Action at the Command Center


Event Covered: The Association of Politics and Life Sciences Conference

Students at the command center monitored the APLS conference using the latest model of Hootsuite technology. This technology enabled us to monitor numerous social media channelssimultaneously and gage participant engagement within the conference. By using Hootsuit we were also able to easily generate and schedule content to promote audience engagement. 

My mission was to search key words and phrases into Hootsuite and monitor the postings in a live feed. In addition, I searched trending hashtags and speakers within the conference. We also had an ‘on the field’ team who covered the event live and we kept a watchful eye over their postings and interactions as well. 

Another mission that I was assigned to was to generate content to promote conference participant engagement. In order to do this I researched speakers of the conference and created postings that included a link to their educational portfolios, bios, and published works. Additionally, we researched APLS related articles that could be of interest to conference attendees and provided links for them. We scheduled the postings to arrive a few minutes prior to the time of presentations depending on their APLS topic. 

This experience was a venue of great hands-on learning in the field of social media monitoring. I learned how to gage audience interaction and feedback more effectively as well as how to create Hootsuite analytic reports. Hootsuite is an easy tool to use and stay in-the-loop with your audience. 


Power of the ‘Tweet’



In today’s world, Twitter can be used for both social and academic use. When used for academic purposes, Twitter becomes a vital communication tool. It allows a large audience to directly connect with their speaker and receive instant feedback.

I recently experienced this type of tweeting phenomimnon when a guest speaker (Joe Fairless) came to our lecture hall via online video-call. Twitter came to the rescue when we experienced technical difficulties and our speaker couldn’t hear us.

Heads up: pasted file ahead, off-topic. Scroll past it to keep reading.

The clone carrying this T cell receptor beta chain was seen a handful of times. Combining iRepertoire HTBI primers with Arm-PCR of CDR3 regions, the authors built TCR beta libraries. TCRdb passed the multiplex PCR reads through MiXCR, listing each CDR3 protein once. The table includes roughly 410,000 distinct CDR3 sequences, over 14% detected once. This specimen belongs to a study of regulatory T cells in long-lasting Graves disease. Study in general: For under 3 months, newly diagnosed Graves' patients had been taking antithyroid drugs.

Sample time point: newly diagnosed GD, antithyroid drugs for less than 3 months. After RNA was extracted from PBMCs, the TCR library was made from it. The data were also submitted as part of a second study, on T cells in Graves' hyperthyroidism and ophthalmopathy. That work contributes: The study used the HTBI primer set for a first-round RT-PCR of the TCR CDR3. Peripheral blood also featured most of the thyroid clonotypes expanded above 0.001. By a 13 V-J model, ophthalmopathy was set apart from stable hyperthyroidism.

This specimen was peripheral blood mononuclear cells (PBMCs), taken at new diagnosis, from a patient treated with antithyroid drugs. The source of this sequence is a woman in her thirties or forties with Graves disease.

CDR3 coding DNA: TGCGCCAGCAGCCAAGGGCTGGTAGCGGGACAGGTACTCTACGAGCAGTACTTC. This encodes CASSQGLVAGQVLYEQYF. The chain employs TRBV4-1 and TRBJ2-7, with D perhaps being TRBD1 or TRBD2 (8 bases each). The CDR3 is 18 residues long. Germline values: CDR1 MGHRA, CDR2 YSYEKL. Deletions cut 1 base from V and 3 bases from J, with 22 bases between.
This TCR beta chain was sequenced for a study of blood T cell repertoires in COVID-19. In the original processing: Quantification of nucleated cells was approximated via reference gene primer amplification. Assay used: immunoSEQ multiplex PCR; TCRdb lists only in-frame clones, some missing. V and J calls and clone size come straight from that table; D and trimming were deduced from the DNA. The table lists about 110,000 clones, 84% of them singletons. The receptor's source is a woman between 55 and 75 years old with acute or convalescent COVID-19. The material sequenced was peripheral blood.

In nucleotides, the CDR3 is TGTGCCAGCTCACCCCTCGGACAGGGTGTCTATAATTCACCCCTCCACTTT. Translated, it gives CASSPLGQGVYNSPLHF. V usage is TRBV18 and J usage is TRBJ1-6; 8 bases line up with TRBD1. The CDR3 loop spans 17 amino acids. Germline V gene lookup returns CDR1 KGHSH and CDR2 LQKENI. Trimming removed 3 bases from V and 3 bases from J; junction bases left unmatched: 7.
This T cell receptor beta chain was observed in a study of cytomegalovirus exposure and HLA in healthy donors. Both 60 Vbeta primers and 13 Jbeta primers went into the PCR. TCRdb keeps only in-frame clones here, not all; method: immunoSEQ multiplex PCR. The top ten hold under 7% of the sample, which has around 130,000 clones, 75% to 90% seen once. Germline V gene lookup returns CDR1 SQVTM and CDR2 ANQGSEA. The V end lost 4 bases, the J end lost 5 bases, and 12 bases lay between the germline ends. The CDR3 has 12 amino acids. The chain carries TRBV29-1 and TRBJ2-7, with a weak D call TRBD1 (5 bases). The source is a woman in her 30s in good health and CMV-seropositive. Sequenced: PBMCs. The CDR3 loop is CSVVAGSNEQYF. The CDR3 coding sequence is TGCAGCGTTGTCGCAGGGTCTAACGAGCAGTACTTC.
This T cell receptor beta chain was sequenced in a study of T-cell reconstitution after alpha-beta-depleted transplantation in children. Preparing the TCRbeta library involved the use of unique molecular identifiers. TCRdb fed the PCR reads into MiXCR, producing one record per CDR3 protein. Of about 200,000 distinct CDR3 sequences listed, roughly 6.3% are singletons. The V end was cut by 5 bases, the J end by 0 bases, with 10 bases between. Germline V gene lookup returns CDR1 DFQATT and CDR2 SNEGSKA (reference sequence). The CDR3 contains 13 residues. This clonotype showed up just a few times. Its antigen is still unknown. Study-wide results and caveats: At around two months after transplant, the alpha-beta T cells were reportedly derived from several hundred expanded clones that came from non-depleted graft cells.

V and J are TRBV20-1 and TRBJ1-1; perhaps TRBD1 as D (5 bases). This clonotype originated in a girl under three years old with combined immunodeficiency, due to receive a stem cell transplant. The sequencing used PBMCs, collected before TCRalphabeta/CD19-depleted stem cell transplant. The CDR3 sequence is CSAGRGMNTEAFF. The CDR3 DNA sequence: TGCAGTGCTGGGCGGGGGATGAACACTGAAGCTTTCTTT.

It was helpful and simple to ‘tweet’ the speaker and get our questions answered. One question that I asked was “What is the best method to communicate with investors and stakeholders?” To my surprise, the speaker responded to my ‘tweet’. A sense of thrill came over me as he answered that it is always best to call investors and stakeholders along with email in order to establish a principle of trust in a business relationship. I am interested in investor relations and was excited to receive an answer that was tailored uniquely towards my question. This created an environment of engagement in the lecture hall that had everyone on the edge of their seat.

Another factor that unified the speaker’s audience was the ‘hashtag’ that circulated the room. By using #PR3315 we were able to monitor other questions being asked and expand on them. This also prompted peers to ‘retweet’ and ‘favorite’ each other if they were wondering the same question or strongly supported a comment. 

Overall, I’d rate this experience four out of five stars. I subtracted a star because along with the lecture, incorporating twitter was a slight distraction from hearing every detail in the speaker’s presentation. The other four stars contribute to the fast paced interactive feel of the presentation, which kept the audience engaged and alert.